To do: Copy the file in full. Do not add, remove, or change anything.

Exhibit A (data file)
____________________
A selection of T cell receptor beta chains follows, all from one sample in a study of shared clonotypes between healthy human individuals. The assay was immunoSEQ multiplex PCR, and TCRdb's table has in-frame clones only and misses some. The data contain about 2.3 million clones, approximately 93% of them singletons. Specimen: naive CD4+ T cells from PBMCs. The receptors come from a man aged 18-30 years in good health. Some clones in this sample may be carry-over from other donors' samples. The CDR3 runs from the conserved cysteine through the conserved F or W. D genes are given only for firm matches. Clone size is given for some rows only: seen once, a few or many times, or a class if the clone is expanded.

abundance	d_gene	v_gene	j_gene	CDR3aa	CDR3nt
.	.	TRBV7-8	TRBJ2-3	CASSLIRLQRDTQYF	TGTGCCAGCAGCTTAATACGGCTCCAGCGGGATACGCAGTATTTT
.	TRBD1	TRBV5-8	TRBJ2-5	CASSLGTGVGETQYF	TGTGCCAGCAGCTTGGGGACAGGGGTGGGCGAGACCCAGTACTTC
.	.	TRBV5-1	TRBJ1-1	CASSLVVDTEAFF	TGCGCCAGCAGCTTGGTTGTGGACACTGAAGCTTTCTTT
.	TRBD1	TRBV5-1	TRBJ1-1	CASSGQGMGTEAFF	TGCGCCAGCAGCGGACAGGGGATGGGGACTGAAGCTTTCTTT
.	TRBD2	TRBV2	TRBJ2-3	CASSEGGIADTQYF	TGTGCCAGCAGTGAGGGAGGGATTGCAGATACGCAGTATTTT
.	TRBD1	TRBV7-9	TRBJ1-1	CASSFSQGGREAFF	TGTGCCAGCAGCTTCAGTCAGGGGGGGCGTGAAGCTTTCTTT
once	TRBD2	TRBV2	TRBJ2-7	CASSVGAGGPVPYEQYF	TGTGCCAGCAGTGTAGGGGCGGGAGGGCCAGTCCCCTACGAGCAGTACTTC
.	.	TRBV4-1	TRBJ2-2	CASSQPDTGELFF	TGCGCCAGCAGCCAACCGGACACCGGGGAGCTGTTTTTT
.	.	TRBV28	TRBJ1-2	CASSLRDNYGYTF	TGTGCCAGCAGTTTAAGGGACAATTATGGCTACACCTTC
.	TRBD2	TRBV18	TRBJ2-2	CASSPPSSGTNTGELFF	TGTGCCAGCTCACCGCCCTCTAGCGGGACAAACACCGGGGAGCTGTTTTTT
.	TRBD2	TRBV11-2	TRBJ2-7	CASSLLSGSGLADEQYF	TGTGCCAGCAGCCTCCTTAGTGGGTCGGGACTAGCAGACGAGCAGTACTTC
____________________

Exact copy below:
A selection of T cell receptor beta chains follows, all from one sample in a study of shared clonotypes between healthy human individuals. The assay was immunoSEQ multiplex PCR, and TCRdb's table has in-frame clones only and misses some. The data contain about 2.3 million clones, approximately 93% of them singletons. Specimen: naive CD4+ T cells from PBMCs. The receptors come from a man aged 18-30 years in good health. Some clones in this sample may be carry-over from other donors' samples. The CDR3 runs from the conserved cysteine through the conserved F or W. D genes are given only for firm matches. Clone size is given for some rows only: seen once, a few or many times, or a class if the clone is expanded.

abundance	d_gene	v_gene	j_gene	CDR3aa	CDR3nt
.	.	TRBV7-8	TRBJ2-3	CASSLIRLQRDTQYF	TGTGCCAGCAGCTTAATACGGCTCCAGCGGGATACGCAGTATTTT
.	TRBD1	TRBV5-8	TRBJ2-5	CASSLGTGVGETQYF	TGTGCCAGCAGCTTGGGGACAGGGGTGGGCGAGACCCAGTACTTC
.	.	TRBV5-1	TRBJ1-1	CASSLVVDTEAFF	TGCGCCAGCAGCTTGGTTGTGGACACTGAAGCTTTCTTT
.	TRBD1	TRBV5-1	TRBJ1-1	CASSGQGMGTEAFF	TGCGCCAGCAGCGGACAGGGGATGGGGACTGAAGCTTTCTTT
.	TRBD2	TRBV2	TRBJ2-3	CASSEGGIADTQYF	TGTGCCAGCAGTGAGGGAGGGATTGCAGATACGCAGTATTTT
.	TRBD1	TRBV7-9	TRBJ1-1	CASSFSQGGREAFF	TGTGCCAGCAGCTTCAGTCAGGGGGGGCGTGAAGCTTTCTTT
once	TRBD2	TRBV2	TRBJ2-7	CASSVGAGGPVPYEQYF	TGTGCCAGCAGTGTAGGGGCGGGAGGGCCAGTCCCCTACGAGCAGTACTTC
.	.	TRBV4-1	TRBJ2-2	CASSQPDTGELFF	TGCGCCAGCAGCCAACCGGACACCGGGGAGCTGTTTTTT
.	.	TRBV28	TRBJ1-2	CASSLRDNYGYTF	TGTGCCAGCAGTTTAAGGGACAATTATGGCTACACCTTC
.	TRBD2	TRBV18	TRBJ2-2	CASSPPSSGTNTGELFF	TGTGCCAGCTCACCGCCCTCTAGCGGGACAAACACCGGGGAGCTGTTTTTT
.	TRBD2	TRBV11-2	TRBJ2-7	CASSLLSGSGLADEQYF	TGTGCCAGCAGCCTCCTTAGTGGGTCGGGACTAGCAGACGAGCAGTACTTC